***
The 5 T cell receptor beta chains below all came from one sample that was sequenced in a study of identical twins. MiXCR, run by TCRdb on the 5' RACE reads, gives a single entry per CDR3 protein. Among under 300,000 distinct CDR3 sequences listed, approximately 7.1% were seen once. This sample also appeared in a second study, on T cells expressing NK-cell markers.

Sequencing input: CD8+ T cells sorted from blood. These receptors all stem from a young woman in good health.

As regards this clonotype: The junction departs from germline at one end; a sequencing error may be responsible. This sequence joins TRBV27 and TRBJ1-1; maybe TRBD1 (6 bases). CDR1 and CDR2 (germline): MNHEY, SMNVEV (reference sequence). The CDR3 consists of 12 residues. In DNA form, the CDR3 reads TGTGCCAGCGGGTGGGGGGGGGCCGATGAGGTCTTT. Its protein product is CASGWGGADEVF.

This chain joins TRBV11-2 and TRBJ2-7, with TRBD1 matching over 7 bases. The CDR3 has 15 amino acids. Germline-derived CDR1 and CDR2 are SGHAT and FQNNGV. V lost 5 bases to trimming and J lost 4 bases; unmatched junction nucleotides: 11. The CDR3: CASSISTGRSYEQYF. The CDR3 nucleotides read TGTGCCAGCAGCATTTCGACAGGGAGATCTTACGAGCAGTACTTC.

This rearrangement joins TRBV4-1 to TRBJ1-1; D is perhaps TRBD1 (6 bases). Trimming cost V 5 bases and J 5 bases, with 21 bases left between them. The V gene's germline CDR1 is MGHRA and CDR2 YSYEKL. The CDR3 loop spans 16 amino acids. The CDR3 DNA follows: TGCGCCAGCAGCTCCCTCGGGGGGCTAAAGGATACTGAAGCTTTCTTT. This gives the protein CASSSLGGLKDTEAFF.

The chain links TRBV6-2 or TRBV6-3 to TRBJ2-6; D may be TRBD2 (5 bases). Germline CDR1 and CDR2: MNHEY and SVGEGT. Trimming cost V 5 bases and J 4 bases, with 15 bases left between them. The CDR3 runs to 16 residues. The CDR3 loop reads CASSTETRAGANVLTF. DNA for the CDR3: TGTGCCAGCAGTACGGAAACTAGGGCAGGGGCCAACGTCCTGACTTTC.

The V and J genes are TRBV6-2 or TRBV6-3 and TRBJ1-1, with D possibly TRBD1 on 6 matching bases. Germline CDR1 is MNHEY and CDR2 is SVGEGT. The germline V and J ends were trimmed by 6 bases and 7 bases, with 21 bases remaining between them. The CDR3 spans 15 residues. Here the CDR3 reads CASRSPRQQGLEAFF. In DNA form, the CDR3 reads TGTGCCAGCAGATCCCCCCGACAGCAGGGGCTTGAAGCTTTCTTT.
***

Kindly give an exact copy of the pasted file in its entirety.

The 5 T cell receptor beta chains below all came from one sample that was sequenced in a study of identical twins. MiXCR, run by TCRdb on the 5' RACE reads, gives a single entry per CDR3 protein. Among under 300,000 distinct CDR3 sequences listed, approximately 7.1% were seen once. This sample also appeared in a second study, on T cells expressing NK-cell markers.

Sequencing input: CD8+ T cells sorted from blood. These receptors all stem from a young woman in good health.

As regards this clonotype: The junction departs from germline at one end; a sequencing error may be responsible. This sequence joins TRBV27 and TRBJ1-1; maybe TRBD1 (6 bases). CDR1 and CDR2 (germline): MNHEY, SMNVEV (reference sequence). The CDR3 consists of 12 residues. In DNA form, the CDR3 reads TGTGCCAGCGGGTGGGGGGGGGCCGATGAGGTCTTT. Its protein product is CASGWGGADEVF.

This chain joins TRBV11-2 and TRBJ2-7, with TRBD1 matching over 7 bases. The CDR3 has 15 amino acids. Germline-derived CDR1 and CDR2 are SGHAT and FQNNGV. V lost 5 bases to trimming and J lost 4 bases; unmatched junction nucleotides: 11. The CDR3: CASSISTGRSYEQYF. The CDR3 nucleotides read TGTGCCAGCAGCATTTCGACAGGGAGATCTTACGAGCAGTACTTC.

This rearrangement joins TRBV4-1 to TRBJ1-1; D is perhaps TRBD1 (6 bases). Trimming cost V 5 bases and J 5 bases, with 21 bases left between them. The V gene's germline CDR1 is MGHRA and CDR2 YSYEKL. The CDR3 loop spans 16 amino acids. The CDR3 DNA follows: TGCGCCAGCAGCTCCCTCGGGGGGCTAAAGGATACTGAAGCTTTCTTT. This gives the protein CASSSLGGLKDTEAFF.

The chain links TRBV6-2 or TRBV6-3 to TRBJ2-6; D may be TRBD2 (5 bases). Germline CDR1 and CDR2: MNHEY and SVGEGT. Trimming cost V 5 bases and J 4 bases, with 15 bases left between them. The CDR3 runs to 16 residues. The CDR3 loop reads CASSTETRAGANVLTF. DNA for the CDR3: TGTGCCAGCAGTACGGAAACTAGGGCAGGGGCCAACGTCCTGACTTTC.

The V and J genes are TRBV6-2 or TRBV6-3 and TRBJ1-1, with D possibly TRBD1 on 6 matching bases. Germline CDR1 is MNHEY and CDR2 is SVGEGT. The germline V and J ends were trimmed by 6 bases and 7 bases, with 21 bases remaining between them. The CDR3 spans 15 residues. Here the CDR3 reads CASRSPRQQGLEAFF. In DNA form, the CDR3 reads TGTGCCAGCAGATCCCCCCGACAGCAGGGGCTTGAAGCTTTCTTT.